Signs Your Workouts Are Ineffective from Signs Your Workouts Are Ineffective
Signs Your Workouts Are Ineffective
Wouldn’t it be easy to tell if your workouts weren’t effective? You’d be able to tell by the fact that you weren’t seeing results, right? Well yes, that’s one sign that might mean your exercise routine isn’t quite on track. But ineffective exercise is only one reason among a list of many that could explain why you’re not reaching your fitness goals. And just like there are many different factors that can hinder your progress and success, there are a handful of different signs that may indicate your workouts aren’t working so well.
You're not seeing results.
As we mentioned earlier, this is probably the most obvious of all the signs. “Whether or not weight loss is your goal, it is a solid meter for success,” says Boston-based personal trainer and group exercise instructor Caroline Earle. “If you're workouts are no longer helping you attain the goals you've previously set for yourself, it's time to reevaluate your fitness routine.”
You're always tired.
“One word: overtraining,” says Earle. If you’re constantly tired and always feeling fatigued there’s a good chance you’re exercising too much or spending too much time exercising at high intensities. One easy way to ensure that you’re body isn’t being over-trained is to track your resting heart rate. If it begins to increase over time it probably means you need to cut back a bit and give your body more time for rest and recovery.
Your performance is suffering.
This sign is also likely related to overtraining. If your performance is declining, it’s most likely because you’re pushing your body too far beyond its limits. In this case, you’ll first need to reevaluate your goals and then come up with a more effective plan that takes rest and recovery into account as well as your upper limits.
You’re constantly injured.
This is another sign that you’re either working out too intensely, or that you’re performing your exercises with poor form and technique. First you’ll need to figure out the cause of your injury (or injuries) so you can be sure to not repeat the mistake again. Then you’ll want to focus on recovering fully before getting back to the gym again. When you do return, first create a plan that effectively matches your goals without going overboard and if you need help with technique or form ask an expert (like a trainer or coach) for help.
You never ‘feel the burn.’
On the contrary, this is a sign that you’re probably not working out hard enough. Depending on your goals you’ll want to increase the duration and/or intensity of your exercise. Just remember, there’s a difference between ‘feeling the burn’ and being in pain. Slight discomfort (tired muscles, heavy breathing) is OK, but sharp or acute pain is a sign that you should stop.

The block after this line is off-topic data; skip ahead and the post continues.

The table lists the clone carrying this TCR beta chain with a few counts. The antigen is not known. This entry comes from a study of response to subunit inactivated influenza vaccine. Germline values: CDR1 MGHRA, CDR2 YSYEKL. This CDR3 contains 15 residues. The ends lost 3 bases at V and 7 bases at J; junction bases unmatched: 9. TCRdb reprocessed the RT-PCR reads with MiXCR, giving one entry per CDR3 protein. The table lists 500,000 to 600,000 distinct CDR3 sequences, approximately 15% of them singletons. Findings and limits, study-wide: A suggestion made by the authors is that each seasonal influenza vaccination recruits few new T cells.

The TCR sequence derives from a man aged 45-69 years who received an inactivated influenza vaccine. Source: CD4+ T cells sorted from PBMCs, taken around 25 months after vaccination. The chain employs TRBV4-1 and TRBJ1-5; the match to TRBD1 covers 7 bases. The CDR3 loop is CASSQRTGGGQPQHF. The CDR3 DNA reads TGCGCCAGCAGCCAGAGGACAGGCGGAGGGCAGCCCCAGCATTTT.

You're motivation for working out is waning.
We’ve said it before and we’ll say it again; the best workout for you is the one you’ll stick to over a long period of time. A workout routine that’s fun and exciting for you. As Marc Perry, a New York City based personal trainer and the founder of Built Lean points out, if you’re losing the will to work out, it might mean that your current exercise routine isn’t the most practical option. Lack of motivation can also be related to overtraining, so as we mentioned before, if you’re suffering from this symptom it’s also a good idea to make sure you’re not overdoing it at the gym.
You’re developing muscle imbalances.
Another sign pointed out by Perry, this could mean anything from an imbalance between the strength in your right and left arms to an imbalance between complementary muscles that work together to complete specific movements. Disparities like these can cause and increased risk for injury and are a sign that something within your exercise program is probably off. In this case, it’s a good idea to consult an expert so that they can evaluate your movements and mobility, identify the issue and then help you correct it.
Your muscles feel tight or sore all the time.
This is yet another sign that you’re probably working out too frequently, intensely or a combination of both. It might also mean that you need to incorporate more flexibility training in your routine. If you’re interested try taking a yoga class or experiment with using a foam roller before and after your workouts.
You make up your workout as you go along.
Entering the gym without a plan and making up your workouts as you go along is a highly inefficient way to exercise. Setting specific goals and creating a detailed workout plan are two of the most important first steps you’ll need to take if you want to successfully achieve your objectives.
Your workouts are not becoming progressively harder.
An effective exercise plan should progressively become more difficult as time goes on. After a week or two of performing the same workout your body will begin to adapt as it grows stronger. As your strength and skills continue to improve, it’s important that your workouts continue to become more challenging in order to meet your body’s needs.